game news Call of Duty: Sony opposes Microsoft’s acquisition of Activision, Xbox responds
You necessarily know that, but Activision-Blizzard is on the verge of being bought by Microsoft for a whopping $70 billion. Sony, for its part, is not particularly happy.
Sony says no
As you heard, Activision-Blizzard and all its franchises like Call of Duty, Diablo, Crash, etc. will be transferred to Microsoft. however, The purchase has not yet been completed and various regulators are still studying the acquisitionThis is to avoid monopoly that would upset the market equilibrium. In Brazil, this organization is called CADE and Sony sent them a file last month to object to this acquisition.
One of the main arguments? Call of Duty arrives under Xbox control. Being a loyal partner of this saga that revolves around stats every year with its immense power, The Japanese manufacturer simply fears that the industry (and especially itself) will suffer from such an acquisition.
Call of Duty is so popular that it influences users’ console choice, and its loyal user community is deep enough that even if a competitor had the budget to develop a similar product, they wouldn’t be able to match it.
I am not happy that his opponent makes such a complaint, Microsoft then splits a 27-page file, He also submitted to CADE to counter Sony’s arguments.
Microsoft is talking
Inevitably, the Redmond Company was to be expected not to go overboard. First of all, it seems good to note that other publishers such as Ubisoft and Bandai Namco have approached CADE regarding the acquisition of Activision-Blizzard, But only Sony captured the Call of Duty argument.
Only one third party, Sony, provided opinions that differ formally from those of the applicants and other third parties consulted by the Secretariat. Sony stands alone in this finding, and oddly enough, it contradicts itself in its response to the message, as will be detailed below.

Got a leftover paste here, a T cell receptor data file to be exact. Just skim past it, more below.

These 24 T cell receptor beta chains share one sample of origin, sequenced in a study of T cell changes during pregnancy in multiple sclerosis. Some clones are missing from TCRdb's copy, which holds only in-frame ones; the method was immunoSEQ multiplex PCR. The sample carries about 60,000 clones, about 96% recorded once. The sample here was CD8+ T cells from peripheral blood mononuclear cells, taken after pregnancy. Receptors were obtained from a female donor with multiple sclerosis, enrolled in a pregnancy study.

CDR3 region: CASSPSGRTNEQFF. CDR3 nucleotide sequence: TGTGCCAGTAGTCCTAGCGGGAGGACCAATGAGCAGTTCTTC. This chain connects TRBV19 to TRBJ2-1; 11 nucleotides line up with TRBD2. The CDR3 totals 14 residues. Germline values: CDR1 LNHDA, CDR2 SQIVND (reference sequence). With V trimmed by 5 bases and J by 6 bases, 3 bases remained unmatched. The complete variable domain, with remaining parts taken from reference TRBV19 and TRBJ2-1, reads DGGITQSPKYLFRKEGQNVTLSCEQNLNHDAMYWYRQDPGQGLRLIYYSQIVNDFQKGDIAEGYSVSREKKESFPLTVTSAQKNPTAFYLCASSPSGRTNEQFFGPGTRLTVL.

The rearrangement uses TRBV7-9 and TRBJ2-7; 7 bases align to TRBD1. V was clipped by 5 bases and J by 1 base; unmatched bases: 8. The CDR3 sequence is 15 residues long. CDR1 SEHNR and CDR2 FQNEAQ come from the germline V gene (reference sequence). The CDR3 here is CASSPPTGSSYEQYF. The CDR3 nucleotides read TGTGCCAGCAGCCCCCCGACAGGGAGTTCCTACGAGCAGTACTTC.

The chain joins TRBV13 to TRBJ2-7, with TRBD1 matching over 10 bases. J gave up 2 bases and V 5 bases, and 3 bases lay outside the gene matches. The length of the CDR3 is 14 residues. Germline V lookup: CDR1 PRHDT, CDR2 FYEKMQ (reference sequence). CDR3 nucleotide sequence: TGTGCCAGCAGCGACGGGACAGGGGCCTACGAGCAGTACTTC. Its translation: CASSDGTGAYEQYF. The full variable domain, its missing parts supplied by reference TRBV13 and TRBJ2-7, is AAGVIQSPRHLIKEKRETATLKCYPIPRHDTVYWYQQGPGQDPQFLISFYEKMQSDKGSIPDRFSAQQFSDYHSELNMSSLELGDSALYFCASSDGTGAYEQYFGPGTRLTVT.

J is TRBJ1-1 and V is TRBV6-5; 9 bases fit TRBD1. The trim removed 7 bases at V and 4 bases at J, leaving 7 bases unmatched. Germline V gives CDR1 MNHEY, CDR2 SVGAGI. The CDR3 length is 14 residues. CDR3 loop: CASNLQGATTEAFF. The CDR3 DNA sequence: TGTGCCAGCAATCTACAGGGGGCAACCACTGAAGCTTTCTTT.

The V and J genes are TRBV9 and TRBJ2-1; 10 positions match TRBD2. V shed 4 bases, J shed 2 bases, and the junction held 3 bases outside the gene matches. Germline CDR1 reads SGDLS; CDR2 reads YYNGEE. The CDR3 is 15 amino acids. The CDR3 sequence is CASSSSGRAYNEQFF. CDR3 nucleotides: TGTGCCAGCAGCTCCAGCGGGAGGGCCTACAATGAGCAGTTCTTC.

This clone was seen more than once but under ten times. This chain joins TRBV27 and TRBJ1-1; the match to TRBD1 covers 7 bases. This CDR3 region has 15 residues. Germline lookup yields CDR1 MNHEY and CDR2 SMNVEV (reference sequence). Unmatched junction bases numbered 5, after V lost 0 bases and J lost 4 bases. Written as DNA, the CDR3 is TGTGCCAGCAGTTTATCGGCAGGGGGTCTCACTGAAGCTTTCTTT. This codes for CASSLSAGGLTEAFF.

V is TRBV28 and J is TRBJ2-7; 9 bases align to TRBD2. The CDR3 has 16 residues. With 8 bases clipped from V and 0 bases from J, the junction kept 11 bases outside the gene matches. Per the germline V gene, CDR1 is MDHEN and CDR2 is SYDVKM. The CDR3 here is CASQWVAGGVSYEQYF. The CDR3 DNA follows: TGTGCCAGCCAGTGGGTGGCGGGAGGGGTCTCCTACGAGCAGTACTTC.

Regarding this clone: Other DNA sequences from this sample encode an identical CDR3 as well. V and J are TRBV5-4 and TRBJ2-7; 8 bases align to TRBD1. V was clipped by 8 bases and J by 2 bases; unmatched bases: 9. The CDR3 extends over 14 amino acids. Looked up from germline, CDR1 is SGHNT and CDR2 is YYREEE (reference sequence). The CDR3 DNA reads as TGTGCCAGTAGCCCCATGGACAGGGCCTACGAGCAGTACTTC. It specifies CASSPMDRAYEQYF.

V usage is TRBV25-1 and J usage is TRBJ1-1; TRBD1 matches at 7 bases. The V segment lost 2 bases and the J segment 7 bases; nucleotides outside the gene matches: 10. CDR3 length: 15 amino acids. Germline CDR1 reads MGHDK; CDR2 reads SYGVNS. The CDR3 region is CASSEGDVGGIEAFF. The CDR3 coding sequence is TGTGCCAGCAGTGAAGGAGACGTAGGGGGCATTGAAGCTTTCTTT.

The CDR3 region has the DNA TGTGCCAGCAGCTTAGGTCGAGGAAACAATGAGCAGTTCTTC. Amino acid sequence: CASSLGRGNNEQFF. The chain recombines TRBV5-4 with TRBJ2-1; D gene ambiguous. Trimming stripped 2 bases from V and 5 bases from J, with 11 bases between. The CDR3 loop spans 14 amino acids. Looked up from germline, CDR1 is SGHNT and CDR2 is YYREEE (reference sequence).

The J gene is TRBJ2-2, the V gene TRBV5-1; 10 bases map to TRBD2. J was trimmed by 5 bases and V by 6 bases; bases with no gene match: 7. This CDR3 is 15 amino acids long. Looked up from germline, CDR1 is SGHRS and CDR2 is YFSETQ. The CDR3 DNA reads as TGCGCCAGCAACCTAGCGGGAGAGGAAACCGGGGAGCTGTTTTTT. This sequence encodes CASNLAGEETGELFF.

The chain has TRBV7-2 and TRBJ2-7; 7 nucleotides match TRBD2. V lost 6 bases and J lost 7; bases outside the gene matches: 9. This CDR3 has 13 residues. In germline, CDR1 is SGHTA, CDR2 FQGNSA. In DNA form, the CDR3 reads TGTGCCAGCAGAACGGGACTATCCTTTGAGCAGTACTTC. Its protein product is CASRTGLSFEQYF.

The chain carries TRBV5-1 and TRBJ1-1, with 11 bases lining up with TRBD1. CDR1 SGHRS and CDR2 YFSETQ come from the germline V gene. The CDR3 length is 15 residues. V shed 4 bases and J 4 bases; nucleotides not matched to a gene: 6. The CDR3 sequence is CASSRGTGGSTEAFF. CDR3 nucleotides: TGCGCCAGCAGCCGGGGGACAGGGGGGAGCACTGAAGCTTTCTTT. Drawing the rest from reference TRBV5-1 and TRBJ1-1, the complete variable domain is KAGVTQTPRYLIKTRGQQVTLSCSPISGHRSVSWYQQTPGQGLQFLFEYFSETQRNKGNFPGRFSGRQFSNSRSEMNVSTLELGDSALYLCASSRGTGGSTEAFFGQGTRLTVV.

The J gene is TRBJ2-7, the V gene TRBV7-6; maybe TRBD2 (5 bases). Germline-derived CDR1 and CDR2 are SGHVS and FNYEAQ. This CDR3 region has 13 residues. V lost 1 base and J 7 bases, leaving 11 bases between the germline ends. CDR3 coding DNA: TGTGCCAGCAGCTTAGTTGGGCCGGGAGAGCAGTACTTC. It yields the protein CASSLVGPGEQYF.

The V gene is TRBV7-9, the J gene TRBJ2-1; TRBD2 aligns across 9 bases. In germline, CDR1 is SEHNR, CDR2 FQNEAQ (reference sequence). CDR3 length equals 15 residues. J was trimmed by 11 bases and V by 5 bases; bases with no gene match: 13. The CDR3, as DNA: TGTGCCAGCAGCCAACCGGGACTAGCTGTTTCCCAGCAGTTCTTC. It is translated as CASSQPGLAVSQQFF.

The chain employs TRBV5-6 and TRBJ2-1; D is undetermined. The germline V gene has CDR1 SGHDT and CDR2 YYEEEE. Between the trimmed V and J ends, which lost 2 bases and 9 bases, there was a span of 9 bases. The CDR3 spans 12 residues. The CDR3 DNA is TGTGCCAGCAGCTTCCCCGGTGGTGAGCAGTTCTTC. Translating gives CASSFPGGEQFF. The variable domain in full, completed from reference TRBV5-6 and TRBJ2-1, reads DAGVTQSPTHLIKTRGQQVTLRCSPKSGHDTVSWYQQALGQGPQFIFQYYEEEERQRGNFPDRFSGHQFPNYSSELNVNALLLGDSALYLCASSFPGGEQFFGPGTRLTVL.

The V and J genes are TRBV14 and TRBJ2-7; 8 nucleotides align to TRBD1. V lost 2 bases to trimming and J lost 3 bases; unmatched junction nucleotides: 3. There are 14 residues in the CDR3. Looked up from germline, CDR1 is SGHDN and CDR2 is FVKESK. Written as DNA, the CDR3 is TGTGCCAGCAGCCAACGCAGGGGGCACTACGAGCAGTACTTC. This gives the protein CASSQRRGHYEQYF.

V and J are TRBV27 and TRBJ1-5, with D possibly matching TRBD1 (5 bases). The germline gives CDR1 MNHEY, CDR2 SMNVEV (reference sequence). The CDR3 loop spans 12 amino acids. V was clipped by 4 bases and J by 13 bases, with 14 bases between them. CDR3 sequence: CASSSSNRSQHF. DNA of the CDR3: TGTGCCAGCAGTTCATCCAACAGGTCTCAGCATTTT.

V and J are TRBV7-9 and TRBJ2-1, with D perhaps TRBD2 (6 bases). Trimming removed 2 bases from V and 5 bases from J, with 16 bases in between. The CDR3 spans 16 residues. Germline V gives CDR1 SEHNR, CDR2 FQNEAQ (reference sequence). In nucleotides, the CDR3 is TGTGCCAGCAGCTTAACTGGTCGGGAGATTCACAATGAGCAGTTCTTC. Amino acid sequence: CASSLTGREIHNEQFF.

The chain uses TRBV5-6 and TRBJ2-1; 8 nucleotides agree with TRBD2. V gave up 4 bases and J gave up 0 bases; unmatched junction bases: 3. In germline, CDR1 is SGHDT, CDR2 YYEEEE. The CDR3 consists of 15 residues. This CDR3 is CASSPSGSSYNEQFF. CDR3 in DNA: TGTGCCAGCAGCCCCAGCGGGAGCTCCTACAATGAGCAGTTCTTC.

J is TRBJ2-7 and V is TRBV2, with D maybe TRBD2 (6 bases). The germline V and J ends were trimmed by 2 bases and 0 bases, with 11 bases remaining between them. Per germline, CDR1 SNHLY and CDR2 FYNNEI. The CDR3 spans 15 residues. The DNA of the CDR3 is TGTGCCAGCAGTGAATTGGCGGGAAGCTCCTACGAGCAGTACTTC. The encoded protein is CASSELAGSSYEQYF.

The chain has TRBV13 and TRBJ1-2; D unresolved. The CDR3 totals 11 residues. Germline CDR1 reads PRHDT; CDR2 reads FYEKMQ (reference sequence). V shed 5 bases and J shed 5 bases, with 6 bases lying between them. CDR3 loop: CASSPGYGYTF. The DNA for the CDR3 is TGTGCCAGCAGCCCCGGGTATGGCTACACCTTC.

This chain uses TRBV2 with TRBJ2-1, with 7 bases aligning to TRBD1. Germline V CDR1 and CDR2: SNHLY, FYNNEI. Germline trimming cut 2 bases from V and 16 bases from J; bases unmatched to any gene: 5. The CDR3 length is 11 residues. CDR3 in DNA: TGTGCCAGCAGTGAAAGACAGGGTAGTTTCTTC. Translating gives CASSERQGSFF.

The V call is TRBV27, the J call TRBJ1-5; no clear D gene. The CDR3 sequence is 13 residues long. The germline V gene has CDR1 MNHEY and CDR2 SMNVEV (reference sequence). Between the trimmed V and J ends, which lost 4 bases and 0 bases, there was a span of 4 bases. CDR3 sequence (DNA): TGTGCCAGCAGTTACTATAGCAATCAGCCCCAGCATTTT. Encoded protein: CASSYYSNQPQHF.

and continue his attack, Microsoft went straight to its best argument, Xbox Game Pass.
Sony doesn’t want to watch Call of Duty games on Game Pass from day one because it resents competing with Microsoft’s subscription service.
Sony’s public statements about subscription games and its response to the Secretary-General’s message are clear. Sony doesn’t want attractive subscription services to threaten its dominance in the digital console game distribution market.
In other words, Sony is protesting the introduction of new monetization models capable of challenging its economic model.
ouch. The combat is real and everyone is (completely logical) defending steaks in a supposed war that hasn’t been hidden for decades now. However, Microsoft allows itself to return to Sony’s first criticism in its file, that is, how Call of Duty would be A category of games in itself.. Something Microsoft completely refutes in its response, considering Sony itself.
By the way, Sony’s PlayStation has a steady base of gamers loyal to the brand. However, this finding does not lead to the conclusion that PlayStation – or any branded product that has loyal consumers – is a separate market from all other consoles.
Coming to the extreme conclusion that Call of Duty is a “category of games on its own” is simply unwarranted in quantitative or qualitative analysis.
Call of Duty will not be exclusive to Xbox
Finally, as if to justify itself one last time, Microsoft has returned to the status of exclusivity. In fact, if Call of Duty becomes exclusive to Xbox, it could hurt Sony and many other players in the video game business. but remember, A few months ago, the American giant said that would not be the case.
In its CADE file, Microsoft returned to this desire to retain the multi-platform franchise. The company thus claimed that the lack of Call of Duty games on PlayStation would not make commercial sense. For this simple and good reason: It would only be profitable if enough people left their platform to come to Xbox, to make up for lost money by not selling PlayStation copies. Obviously this is the case.
In short, the battle is raging and Everyone will find arguments to protect their market share. To continue in the next episode.